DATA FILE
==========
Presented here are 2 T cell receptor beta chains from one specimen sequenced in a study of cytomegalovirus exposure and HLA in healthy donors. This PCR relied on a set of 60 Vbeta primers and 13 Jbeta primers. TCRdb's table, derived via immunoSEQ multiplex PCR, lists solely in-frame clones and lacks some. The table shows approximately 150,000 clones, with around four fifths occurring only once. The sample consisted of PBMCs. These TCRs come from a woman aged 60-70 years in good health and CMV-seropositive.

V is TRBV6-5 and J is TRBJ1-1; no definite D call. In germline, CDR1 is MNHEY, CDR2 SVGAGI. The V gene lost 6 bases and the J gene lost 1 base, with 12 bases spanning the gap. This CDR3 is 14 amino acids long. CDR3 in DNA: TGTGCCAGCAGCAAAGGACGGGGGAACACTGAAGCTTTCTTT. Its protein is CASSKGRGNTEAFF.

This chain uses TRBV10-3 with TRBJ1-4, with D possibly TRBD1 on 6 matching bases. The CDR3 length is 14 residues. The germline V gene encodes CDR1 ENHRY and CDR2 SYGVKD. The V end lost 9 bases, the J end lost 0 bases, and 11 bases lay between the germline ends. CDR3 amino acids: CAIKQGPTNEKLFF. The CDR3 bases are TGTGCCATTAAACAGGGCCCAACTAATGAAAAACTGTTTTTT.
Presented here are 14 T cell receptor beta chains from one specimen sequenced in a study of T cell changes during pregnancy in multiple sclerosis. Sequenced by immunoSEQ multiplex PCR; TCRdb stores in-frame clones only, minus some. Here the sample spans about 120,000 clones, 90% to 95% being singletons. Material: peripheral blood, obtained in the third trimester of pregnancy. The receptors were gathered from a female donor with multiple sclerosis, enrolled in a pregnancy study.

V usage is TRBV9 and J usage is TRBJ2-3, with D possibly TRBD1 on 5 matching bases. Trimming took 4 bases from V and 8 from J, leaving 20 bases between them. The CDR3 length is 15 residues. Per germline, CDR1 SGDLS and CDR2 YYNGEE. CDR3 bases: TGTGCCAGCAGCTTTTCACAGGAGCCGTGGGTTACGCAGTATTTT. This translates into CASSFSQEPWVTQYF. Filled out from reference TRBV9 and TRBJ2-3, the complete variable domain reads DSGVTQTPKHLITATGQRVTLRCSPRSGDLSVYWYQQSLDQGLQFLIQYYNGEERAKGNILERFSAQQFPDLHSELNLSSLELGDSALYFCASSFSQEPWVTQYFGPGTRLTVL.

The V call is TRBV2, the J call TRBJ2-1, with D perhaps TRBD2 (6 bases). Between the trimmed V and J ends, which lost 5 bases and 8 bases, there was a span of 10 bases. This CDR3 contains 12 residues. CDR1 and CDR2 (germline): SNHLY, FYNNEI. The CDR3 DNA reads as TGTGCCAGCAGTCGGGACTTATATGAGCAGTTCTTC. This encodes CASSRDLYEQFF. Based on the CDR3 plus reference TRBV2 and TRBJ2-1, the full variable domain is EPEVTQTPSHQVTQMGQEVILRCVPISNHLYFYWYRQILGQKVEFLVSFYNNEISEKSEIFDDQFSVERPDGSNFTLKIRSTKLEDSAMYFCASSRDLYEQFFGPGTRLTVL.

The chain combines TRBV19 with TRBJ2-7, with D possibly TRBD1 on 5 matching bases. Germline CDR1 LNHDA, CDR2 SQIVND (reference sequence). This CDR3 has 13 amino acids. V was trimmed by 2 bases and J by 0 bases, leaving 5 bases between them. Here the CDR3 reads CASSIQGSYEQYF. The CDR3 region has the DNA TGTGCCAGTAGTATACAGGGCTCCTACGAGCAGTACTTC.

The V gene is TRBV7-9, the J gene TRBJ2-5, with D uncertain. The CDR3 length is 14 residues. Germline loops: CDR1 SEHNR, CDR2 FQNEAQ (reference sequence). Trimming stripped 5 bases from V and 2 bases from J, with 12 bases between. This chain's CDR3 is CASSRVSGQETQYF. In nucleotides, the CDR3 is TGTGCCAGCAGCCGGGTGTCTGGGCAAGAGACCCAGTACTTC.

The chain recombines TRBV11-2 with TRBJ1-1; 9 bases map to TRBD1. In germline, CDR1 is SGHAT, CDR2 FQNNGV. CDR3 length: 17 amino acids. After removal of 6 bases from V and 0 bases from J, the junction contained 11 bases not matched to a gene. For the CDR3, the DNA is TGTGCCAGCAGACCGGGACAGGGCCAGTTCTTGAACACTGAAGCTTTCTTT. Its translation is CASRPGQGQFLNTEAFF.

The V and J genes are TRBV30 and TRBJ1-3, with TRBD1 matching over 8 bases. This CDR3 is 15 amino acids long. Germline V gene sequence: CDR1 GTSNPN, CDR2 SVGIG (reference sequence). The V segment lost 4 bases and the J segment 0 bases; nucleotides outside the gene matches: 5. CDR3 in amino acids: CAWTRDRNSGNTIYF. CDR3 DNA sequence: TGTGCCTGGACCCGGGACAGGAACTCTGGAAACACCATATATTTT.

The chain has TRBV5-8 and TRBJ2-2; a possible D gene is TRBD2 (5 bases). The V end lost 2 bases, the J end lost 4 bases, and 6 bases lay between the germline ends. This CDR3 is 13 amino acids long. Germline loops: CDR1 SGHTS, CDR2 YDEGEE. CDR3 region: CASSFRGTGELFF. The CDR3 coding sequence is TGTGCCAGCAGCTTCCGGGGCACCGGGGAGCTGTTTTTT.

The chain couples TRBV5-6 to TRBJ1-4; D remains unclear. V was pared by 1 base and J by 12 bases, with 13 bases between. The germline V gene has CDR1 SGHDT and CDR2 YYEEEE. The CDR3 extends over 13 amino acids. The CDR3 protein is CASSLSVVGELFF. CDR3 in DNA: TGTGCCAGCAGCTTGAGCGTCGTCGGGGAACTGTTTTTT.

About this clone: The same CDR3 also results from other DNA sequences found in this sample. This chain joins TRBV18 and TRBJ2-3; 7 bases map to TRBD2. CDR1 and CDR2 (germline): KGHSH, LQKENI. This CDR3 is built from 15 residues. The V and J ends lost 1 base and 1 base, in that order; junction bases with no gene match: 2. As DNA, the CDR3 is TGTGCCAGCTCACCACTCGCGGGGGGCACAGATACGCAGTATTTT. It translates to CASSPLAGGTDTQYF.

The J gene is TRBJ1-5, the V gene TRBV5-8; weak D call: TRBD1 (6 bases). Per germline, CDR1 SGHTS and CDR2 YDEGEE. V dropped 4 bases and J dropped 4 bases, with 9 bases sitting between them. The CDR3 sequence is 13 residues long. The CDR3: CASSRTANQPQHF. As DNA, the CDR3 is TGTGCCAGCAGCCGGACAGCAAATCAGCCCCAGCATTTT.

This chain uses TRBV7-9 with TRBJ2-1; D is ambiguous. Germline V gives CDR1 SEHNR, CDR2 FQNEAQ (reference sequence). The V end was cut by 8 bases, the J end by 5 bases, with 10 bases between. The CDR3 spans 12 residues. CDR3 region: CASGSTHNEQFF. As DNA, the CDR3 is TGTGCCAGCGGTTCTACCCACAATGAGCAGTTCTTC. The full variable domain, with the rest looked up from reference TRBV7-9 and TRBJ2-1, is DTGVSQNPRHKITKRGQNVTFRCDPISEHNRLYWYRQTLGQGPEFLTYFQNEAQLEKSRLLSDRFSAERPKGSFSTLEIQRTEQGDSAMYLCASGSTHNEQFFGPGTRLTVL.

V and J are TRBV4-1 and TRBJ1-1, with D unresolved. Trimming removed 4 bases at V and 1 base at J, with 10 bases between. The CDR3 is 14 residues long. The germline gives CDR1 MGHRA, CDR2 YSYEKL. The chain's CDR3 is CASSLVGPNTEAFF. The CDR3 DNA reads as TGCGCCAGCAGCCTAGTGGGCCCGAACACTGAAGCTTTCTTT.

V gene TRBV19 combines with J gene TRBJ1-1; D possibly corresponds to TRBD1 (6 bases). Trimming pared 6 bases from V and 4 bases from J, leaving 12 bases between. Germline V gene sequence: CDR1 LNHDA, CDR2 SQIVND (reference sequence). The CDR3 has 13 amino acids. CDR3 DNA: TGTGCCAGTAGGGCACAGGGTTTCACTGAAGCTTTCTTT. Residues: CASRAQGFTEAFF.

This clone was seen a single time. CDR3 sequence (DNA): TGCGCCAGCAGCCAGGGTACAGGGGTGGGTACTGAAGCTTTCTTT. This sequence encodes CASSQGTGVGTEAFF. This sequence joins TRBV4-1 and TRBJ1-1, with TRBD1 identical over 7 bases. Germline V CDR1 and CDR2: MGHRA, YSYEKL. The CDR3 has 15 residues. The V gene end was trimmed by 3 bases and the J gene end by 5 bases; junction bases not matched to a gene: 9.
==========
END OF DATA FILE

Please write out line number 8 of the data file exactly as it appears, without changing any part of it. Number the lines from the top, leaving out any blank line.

The V gene is TRBV7-9, the J gene TRBJ2-5, with D uncertain. The CDR3 length is 14 residues. Germline loops: CDR1 SEHNR, CDR2 FQNEAQ (reference sequence). Trimming stripped 5 bases from V and 2 bases from J, with 12 bases between. This chain's CDR3 is CASSRVSGQETQYF. In nucleotides, the CDR3 is TGTGCCAGCAGCCGGGTGTCTGGGCAAGAGACCCAGTACTTC.